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Budget Becomes a Front Line in Fight Over Policy Budget Becomes a Front Line in Fight Over Policy

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ENERGY

Budget Becomes a Front Line in Fight Over Policy

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EPA Administrator Lisa Jackson.(Mark Wilson/Getty Images)

The federal budget will be the next battleground in the ongoing energy policy war between President Obama and congressional Republicans.

As budget season kicks off, it’s no surprise that the limited-government deficit hawks on Capitol Hill sound full of plans to cut White House spending proposals on programs from food safety to farm subsidies. And Obama has declared a spending freeze on all discretionary non-defense programs, a move involving cuts to programs many Democrats hold dear, such as the LIHEAP program that helps poor people pay winter heating expenses.

 

But the clash over whether to spend or slash on energy and climate should be among the most explosive. Both sides will use the budget to advance opposing energy policies, and they view the fight as one with exceptionally high political stakes, involving the fate of the economy and of the 2012 elections. 

The biggest and most immediate battle will be over funding for the Environmental Protection Agency’s new program to control the greenhouse gases that cause climate change. The EPA last month rolled out its first climate regulation program, established after Congress failed to pass a cap-and-trade law to control fossil fuel pollution. 

Republicans have placed the new climate rules among their top targets in their offensive against what they see as government overregulation, and they are attacking on multiple fronts. They have already introduced a slew of bills to handcuff the EPA’s authority to control climate pollution; they’ll now use the budget debate to go after the agency’s funding to carry out its mandate. 

 

“All along we have been talking about approaching this in a lot of different ways and we’re trying to address it from the authorizing standpoint,” said Rep. Ed Whitfield, R-Ky., a senior member of the House Energy and Commerce Committee. “And we’re also trying to address it from the appropriations standpoint, so I don’t think action in one area would preclude action in the other area.”

That effort started Wednesday with the House Appropriations Committee’s release of a partial list of proposed cuts in a spending bill that it will roll out today. The preliminary list proposes cutting $9 million from the EPA’s greenhouse gas reporting program—a building block for continuing with further regulations. More EPA cuts are expected in the full bill, and it’s expected that Republicans will introduce amendments to cut the EPA’s budget and authority to regulate carbon emissions and other pollutants when the bill is debated on the House floor next week.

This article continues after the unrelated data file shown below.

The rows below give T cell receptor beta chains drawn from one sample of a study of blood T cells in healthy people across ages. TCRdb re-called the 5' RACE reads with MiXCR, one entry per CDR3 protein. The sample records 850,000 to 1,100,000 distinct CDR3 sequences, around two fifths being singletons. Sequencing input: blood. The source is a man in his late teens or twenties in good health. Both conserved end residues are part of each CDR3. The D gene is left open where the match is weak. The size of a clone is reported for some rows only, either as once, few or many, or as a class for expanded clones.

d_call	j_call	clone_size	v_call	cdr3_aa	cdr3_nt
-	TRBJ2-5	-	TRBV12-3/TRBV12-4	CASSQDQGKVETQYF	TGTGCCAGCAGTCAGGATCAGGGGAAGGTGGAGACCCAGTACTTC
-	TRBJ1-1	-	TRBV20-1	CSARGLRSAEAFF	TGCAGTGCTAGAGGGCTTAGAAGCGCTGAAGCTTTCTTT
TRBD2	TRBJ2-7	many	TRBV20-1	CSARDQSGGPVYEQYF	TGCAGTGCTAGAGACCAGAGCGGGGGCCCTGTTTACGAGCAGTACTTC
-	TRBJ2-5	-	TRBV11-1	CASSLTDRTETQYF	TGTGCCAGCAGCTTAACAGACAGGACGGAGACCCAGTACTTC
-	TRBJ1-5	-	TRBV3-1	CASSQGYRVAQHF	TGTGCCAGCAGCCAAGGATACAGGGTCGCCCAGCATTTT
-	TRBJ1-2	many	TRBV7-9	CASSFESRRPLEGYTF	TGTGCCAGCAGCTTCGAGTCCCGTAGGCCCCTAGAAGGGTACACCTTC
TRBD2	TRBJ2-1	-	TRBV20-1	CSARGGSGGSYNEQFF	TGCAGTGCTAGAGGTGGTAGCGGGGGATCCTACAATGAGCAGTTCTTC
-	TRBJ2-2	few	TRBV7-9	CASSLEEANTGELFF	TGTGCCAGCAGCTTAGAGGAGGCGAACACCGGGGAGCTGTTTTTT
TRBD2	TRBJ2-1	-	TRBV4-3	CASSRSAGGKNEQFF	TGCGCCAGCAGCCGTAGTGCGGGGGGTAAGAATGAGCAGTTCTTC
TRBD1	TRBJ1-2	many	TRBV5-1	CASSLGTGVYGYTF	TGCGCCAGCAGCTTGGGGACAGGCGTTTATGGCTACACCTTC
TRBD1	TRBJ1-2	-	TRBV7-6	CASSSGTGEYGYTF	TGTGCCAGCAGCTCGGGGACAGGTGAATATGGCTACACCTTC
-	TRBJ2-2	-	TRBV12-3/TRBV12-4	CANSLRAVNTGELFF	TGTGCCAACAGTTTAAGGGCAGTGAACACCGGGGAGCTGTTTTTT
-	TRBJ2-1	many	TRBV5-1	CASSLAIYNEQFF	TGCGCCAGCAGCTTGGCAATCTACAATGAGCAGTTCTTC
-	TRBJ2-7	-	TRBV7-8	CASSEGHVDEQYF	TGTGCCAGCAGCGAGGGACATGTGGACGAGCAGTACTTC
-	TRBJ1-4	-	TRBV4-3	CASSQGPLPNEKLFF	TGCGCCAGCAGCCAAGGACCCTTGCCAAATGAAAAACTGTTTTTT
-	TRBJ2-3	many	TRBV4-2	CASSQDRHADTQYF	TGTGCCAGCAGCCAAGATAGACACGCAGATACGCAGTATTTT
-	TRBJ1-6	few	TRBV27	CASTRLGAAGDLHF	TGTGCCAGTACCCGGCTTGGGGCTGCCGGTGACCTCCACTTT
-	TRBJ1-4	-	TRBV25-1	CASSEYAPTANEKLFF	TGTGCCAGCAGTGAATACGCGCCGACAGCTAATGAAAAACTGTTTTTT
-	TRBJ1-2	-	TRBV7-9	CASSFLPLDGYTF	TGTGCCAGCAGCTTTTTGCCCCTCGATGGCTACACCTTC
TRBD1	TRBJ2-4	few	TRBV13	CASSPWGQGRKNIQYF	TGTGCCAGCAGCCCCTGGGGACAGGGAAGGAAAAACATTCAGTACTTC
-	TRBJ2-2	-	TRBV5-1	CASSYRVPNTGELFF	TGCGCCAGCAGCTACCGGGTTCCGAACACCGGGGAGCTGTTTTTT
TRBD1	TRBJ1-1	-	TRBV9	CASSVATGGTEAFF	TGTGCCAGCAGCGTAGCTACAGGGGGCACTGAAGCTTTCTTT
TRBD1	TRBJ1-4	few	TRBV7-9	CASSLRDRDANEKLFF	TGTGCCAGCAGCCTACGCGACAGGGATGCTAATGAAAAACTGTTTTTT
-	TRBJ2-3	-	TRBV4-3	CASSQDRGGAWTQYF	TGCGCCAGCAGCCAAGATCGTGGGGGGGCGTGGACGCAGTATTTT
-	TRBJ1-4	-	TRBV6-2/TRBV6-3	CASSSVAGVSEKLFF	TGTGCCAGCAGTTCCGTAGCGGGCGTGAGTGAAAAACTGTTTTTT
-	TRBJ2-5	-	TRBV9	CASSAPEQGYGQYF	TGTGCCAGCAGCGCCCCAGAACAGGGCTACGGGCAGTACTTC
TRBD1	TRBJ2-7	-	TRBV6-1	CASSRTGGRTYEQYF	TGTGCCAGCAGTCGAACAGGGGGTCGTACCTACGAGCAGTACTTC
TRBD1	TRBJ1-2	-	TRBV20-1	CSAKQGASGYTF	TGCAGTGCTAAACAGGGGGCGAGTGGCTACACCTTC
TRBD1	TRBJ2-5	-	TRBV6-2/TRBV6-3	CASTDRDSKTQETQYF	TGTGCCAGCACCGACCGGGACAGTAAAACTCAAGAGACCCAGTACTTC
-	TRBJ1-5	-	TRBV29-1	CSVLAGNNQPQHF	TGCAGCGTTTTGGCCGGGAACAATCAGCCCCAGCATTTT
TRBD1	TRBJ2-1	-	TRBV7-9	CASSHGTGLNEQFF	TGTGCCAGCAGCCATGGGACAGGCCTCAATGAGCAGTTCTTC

The White House will fight back, hard. Tackling climate change is a cornerstone of Obama’s agenda, and the administration will not accept those attacks lightly. EPA Administrator Lisa Jackson said assaults on those rules, through budget cuts or regulatory rollbacks, amount to attacks on human health.

“The Clean Air Act is about having air that’s safe to breathe and [the] Clean Water Act and Safe Drinking Water Act are about half of our budget,” Jackson said. “We also have a significant portion of our budget that covers toxic waste cleanup, we have pesticide programs and toxic chemicals programs. We are the agency whose mission is protection of human health and the environment.”

 

Obama has made clear that even with a frozen bottom line, he intends to double down on clean energy research spending, fighting to fund programs he sees as central to investing in U.S. competitiveness as a way to spark the economy. One of the key recipients of his Valentine’s Day budget request will be an Energy Department program called Advanced Research Projects Agency-Energy, or ARPA-E, which researches cutting-edge clean and renewable technology. Congress created the program in 2007, but has never funded it through the annual appropriations process. It has received funding only once—$400 million through the stimulus law. Obama is expected to request continuing and perhaps even increasing that level of funding—while Republicans are expected to fight hard against a program that didn’t get paid for even when Democrats were in the majority in Congress.

Meanwhile, the House Republican proposal would slash $899 million from the Energy Department’s Energy Efficiency and Renewable Energy Office, another spot where the president is likely to ask for increased spending. Republicans will likely slam the expenditures as unnecessary subsidies that pick winners and losers among the energy industry. 

On the other side of the ledger, Obama will propose slashing about $4 billion in tax breaks to oil and gas drillers. That idea is also a political hot button, although hardly a new one—Democratic leaders have tried and failed for years to roll back oil incentives, but the oil industry’s many allies on Capitol Hill have ensured that never happens.

But given Republicans’ vocal criticism of federal spending to subsidize energy interests—and insistence on broadly slashing government spending—Democrats are expected to hammer at the idea to gain political points as the budget process unfolds.

This article appears in the February 10, 2011 edition of NJ Daily.

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